The Routledge Handbook of Greek Mythology

By Robin Hard | Go to book overview

CHAPTER EIGHT

THE LIFE OF HERAKLES AND RETURN OF THE HERAKLIDS

THE BIRTH OF HERAKLES AND HIS EARLY LIFE AT THEBES

Alkmene arrives in Thebes with Alkmene, and mounts a campaign against the Teleboans

Although Herakles was an Argive of Perseid stock by descent, he was born abroad in Thebes after his putative father AMPHITRYON departed into exile with his mother ALKMENE. As was described at the end of the last chapter, Amphitryon was exiled by his uncle Sthenelos for having killed another uncle, Elektryon, king of Mycenae (by accident in the usual account); and Alkmene, the daughter of Elektryon, who was already betrothed to him, accompanied him to his new home, as did Likymnios, her only surviving brother. Her other brothers had all been killed by Teleboan raiders shortly before the death of her father (see p. 244 for the circumstances). Kreon, the current ruler of Thebes, purified Amphitryon of the man-slaughter and welcomed him to his city. Although Amphitryon now pressed Alkmene to marry him (or to consummate their marriage if they were already married), she declared that she would not accept him into her bed until he had exacted vengeance on the Teleboans for the death of her brothers. 1 So he made immediate preparations for a campaign against the Teleboans, who lived in a group of islands just outside the entrance of the Corinthian Gulf; and his forthcoming absence would provide Zeus with an ideal opportunity to approach Alkmene to father his great son Herakles.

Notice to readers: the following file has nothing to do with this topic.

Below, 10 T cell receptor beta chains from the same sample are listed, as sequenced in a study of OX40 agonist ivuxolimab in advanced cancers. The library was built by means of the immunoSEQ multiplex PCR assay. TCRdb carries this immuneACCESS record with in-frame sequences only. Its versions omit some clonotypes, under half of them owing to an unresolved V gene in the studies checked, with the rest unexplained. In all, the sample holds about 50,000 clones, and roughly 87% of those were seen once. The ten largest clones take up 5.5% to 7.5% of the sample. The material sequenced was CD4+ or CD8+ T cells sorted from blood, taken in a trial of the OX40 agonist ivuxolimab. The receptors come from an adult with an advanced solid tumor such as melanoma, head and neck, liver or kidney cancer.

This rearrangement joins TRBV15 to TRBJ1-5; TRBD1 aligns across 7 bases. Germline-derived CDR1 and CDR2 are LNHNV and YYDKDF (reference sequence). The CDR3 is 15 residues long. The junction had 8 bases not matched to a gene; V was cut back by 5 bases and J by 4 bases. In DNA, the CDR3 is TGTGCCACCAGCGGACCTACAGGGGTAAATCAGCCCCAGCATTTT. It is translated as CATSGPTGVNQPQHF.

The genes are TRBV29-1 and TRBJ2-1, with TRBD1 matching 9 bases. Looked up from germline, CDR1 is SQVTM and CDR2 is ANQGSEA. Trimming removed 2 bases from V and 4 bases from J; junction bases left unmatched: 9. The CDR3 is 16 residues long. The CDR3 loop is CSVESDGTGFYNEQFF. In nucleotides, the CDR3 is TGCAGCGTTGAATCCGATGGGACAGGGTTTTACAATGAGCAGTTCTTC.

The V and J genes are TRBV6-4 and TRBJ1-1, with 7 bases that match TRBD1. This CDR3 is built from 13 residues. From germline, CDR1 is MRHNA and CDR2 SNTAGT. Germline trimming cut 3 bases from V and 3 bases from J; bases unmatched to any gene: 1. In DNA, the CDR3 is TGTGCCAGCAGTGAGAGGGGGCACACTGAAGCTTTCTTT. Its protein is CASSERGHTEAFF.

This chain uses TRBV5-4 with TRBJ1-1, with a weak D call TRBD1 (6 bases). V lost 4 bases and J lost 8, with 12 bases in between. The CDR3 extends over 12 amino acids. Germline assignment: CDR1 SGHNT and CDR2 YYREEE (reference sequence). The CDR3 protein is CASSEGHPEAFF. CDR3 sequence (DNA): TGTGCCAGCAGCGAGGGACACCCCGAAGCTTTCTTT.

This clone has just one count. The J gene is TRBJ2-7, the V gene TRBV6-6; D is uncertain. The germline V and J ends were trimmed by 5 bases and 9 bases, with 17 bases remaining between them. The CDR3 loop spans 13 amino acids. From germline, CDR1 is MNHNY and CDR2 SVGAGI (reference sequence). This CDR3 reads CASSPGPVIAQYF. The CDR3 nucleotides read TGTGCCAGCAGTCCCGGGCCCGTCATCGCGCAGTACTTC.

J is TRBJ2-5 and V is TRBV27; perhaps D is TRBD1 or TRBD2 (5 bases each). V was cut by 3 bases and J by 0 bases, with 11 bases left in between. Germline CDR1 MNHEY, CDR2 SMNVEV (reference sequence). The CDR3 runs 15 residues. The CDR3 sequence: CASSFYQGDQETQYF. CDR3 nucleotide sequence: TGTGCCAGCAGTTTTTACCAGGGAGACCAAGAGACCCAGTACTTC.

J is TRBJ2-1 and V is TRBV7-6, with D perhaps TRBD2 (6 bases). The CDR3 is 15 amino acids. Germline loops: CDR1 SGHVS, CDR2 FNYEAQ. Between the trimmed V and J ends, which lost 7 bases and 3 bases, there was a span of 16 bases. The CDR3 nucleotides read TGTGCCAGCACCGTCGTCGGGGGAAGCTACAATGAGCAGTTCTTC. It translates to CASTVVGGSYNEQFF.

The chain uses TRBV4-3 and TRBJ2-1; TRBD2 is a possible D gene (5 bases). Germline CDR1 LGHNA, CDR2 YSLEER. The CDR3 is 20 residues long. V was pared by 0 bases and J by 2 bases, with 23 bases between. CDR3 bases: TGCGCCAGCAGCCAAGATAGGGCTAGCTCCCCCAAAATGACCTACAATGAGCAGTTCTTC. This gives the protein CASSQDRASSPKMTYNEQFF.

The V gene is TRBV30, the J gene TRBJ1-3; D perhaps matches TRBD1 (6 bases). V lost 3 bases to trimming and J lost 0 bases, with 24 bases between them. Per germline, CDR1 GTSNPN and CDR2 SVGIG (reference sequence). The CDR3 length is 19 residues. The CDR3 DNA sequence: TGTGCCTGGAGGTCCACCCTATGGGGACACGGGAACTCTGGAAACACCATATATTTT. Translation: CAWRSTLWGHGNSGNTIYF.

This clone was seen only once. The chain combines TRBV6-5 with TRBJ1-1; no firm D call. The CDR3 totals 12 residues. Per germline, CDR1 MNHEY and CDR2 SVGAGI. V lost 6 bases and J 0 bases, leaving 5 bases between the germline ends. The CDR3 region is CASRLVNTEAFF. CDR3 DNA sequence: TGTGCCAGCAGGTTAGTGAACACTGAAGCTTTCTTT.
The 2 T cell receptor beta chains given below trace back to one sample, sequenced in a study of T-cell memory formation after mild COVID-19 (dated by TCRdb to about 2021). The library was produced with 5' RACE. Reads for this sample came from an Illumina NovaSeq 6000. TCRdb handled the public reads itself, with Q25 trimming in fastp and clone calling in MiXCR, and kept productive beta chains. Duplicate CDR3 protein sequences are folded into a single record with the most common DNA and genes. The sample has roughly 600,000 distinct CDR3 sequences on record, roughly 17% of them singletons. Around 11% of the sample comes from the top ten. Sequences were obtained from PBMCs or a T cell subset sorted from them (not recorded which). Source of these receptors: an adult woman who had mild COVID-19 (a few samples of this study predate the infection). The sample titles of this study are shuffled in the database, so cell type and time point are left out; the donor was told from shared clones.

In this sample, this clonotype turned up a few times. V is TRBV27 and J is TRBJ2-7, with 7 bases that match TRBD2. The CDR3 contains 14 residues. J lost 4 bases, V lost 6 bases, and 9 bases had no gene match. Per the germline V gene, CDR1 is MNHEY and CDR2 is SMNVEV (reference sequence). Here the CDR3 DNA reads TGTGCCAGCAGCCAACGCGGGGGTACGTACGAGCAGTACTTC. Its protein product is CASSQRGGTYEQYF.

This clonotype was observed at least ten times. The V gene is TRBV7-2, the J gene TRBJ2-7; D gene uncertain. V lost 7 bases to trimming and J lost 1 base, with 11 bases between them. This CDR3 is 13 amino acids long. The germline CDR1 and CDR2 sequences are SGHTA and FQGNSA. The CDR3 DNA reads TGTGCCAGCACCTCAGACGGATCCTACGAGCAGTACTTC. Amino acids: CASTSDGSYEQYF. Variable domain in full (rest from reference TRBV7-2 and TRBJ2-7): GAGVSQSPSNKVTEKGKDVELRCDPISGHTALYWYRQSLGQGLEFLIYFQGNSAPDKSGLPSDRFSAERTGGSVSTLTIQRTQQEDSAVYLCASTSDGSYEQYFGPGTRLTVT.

When Amphitryon asked Kreon to assist him on the expedition, the king promised to fight as his ally if he would first rescue the Thebans from the depredations of the TEUMESSIAN FOX, a large and ferocious vixen which had established its lair on Mt Teumessos, about five miles north-east of Thebes; it had been sent by the gods to ravage the land and presented an exceptionally difficult problem because it was fated never to be caught. Knowing that Kephalos, son of Deion, owned a dog that was fated always to catch its prey (see p. 372 for its origin), Amphitryon visited him at his home in Attica, and asked him to allow it to be used against the fox in return for a share of the spoils from the forthcoming war. Or in another version, Kephalos

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